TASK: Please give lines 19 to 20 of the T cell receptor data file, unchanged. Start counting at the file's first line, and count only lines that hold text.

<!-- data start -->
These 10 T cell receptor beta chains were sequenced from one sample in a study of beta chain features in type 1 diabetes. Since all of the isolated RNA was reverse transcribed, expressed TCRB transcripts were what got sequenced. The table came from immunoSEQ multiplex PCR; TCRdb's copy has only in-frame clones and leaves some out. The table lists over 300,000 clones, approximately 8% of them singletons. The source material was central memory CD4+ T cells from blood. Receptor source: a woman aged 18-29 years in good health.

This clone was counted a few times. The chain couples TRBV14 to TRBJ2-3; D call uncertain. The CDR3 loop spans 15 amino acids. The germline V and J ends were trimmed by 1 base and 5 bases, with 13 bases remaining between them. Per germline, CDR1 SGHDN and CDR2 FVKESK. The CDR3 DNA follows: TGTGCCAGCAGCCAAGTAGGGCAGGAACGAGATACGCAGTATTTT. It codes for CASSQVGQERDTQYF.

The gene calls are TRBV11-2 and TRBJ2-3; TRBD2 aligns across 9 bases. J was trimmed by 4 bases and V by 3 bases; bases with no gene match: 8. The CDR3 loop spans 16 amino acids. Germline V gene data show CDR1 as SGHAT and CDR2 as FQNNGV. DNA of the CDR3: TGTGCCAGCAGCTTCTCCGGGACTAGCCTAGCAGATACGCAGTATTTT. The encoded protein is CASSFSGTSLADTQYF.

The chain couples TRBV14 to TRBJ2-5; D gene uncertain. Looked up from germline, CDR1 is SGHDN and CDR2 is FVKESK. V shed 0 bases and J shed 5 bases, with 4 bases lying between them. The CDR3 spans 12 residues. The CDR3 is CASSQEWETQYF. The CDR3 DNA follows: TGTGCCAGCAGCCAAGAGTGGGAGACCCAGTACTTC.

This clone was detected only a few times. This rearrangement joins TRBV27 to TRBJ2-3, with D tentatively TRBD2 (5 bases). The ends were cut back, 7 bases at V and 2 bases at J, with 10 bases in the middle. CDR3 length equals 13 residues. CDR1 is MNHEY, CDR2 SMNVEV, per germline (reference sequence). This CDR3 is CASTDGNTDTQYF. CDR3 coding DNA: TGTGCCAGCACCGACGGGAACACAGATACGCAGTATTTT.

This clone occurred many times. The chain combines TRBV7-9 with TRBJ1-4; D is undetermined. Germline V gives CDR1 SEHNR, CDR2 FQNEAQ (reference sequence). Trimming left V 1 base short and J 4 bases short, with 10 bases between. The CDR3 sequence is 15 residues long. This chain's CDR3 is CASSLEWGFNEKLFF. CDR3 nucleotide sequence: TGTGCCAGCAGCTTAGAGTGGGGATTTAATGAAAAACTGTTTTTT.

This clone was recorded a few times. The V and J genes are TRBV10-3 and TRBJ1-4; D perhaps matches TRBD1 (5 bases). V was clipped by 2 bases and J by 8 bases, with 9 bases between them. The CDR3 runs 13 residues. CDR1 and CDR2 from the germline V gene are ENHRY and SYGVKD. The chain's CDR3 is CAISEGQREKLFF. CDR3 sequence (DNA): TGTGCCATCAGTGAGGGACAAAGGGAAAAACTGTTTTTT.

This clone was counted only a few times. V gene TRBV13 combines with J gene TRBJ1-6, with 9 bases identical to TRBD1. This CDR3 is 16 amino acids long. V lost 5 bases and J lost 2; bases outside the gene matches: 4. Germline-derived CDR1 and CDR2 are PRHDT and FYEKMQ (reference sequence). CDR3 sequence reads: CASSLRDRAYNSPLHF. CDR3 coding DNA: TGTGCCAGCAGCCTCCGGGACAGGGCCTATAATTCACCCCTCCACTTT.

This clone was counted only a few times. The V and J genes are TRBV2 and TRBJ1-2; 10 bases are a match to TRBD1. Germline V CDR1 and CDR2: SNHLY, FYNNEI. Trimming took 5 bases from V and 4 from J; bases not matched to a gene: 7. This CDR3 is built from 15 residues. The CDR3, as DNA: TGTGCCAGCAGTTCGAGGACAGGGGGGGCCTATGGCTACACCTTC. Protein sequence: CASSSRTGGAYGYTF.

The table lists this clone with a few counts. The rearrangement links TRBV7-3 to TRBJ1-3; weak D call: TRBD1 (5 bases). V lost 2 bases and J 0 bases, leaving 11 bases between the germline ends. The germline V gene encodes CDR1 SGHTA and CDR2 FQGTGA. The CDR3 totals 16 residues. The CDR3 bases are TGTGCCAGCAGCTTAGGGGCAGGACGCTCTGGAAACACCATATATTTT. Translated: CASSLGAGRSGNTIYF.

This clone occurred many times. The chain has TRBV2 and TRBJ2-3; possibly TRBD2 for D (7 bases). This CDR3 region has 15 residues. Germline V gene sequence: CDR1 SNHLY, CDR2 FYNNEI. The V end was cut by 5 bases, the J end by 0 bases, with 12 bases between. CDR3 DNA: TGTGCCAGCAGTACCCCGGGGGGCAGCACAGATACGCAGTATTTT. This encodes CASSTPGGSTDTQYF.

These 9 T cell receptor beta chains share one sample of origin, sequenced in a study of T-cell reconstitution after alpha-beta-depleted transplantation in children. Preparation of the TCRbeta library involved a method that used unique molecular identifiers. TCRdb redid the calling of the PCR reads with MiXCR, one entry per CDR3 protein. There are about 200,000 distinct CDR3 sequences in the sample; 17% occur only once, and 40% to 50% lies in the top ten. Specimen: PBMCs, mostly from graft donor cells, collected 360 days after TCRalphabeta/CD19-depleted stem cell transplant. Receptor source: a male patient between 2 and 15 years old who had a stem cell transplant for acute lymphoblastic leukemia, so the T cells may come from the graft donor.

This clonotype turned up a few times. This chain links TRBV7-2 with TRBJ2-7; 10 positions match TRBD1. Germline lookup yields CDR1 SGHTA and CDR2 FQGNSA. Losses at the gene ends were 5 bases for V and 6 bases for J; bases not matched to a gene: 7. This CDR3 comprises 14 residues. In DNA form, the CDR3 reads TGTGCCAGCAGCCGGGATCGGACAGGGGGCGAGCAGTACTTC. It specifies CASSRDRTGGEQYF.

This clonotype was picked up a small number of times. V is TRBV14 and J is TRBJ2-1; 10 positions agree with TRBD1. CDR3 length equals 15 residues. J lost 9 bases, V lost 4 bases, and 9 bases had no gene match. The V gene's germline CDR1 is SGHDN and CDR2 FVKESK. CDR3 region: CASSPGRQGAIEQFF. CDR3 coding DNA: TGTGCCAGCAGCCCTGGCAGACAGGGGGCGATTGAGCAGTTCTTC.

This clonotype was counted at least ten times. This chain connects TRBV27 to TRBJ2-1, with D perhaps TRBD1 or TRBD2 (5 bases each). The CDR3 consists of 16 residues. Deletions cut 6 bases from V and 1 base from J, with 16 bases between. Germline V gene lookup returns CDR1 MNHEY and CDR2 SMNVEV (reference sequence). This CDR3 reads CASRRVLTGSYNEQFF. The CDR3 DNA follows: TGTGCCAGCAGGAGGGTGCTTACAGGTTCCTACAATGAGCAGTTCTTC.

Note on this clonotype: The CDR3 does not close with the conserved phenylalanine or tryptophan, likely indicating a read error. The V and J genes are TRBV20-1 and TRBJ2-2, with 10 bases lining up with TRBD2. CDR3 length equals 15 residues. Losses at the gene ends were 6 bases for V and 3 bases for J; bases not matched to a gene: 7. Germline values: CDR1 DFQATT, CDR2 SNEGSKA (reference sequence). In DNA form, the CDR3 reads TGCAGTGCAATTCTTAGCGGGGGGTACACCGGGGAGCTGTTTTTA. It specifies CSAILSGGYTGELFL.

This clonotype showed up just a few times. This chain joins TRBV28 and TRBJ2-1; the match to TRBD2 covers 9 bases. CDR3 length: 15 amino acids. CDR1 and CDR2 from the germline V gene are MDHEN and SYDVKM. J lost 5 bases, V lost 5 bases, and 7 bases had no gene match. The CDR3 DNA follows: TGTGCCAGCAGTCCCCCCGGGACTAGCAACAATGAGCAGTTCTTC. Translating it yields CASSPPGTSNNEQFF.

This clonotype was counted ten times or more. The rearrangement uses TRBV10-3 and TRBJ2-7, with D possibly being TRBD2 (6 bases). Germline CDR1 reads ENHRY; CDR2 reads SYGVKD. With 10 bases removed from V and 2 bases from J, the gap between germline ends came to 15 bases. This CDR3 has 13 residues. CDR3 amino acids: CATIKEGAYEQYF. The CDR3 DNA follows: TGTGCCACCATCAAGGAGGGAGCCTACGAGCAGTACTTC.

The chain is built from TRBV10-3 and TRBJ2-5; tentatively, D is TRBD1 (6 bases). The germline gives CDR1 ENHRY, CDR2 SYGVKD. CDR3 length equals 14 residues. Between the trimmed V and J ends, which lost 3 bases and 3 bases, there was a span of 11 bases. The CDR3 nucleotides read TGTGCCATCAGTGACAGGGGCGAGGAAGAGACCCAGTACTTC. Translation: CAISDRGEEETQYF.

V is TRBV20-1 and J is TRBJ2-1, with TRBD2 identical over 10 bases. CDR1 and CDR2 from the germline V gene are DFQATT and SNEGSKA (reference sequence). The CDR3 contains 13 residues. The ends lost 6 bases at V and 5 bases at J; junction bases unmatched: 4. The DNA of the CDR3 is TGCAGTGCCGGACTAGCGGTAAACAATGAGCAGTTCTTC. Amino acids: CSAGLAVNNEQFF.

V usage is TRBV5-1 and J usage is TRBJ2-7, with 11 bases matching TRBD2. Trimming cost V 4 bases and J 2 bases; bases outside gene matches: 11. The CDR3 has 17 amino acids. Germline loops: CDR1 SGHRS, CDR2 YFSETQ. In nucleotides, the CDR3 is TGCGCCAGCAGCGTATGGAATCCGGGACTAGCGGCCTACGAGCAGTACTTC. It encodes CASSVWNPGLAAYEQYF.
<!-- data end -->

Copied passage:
The chain is built from TRBV10-3 and TRBJ2-5; tentatively, D is TRBD1 (6 bases). The germline gives CDR1 ENHRY, CDR2 SYGVKD. CDR3 length equals 14 residues. Between the trimmed V and J ends, which lost 3 bases and 3 bases, there was a span of 11 bases. The CDR3 nucleotides read TGTGCCATCAGTGACAGGGGCGAGGAAGAGACCCAGTACTTC. Translation: CAISDRGEEETQYF.

V is TRBV20-1 and J is TRBJ2-1, with TRBD2 identical over 10 bases. CDR1 and CDR2 from the germline V gene are DFQATT and SNEGSKA (reference sequence). The CDR3 contains 13 residues. The ends lost 6 bases at V and 5 bases at J; junction bases unmatched: 4. The DNA of the CDR3 is TGCAGTGCCGGACTAGCGGTAAACAATGAGCAGTTCTTC. Amino acids: CSAGLAVNNEQFF.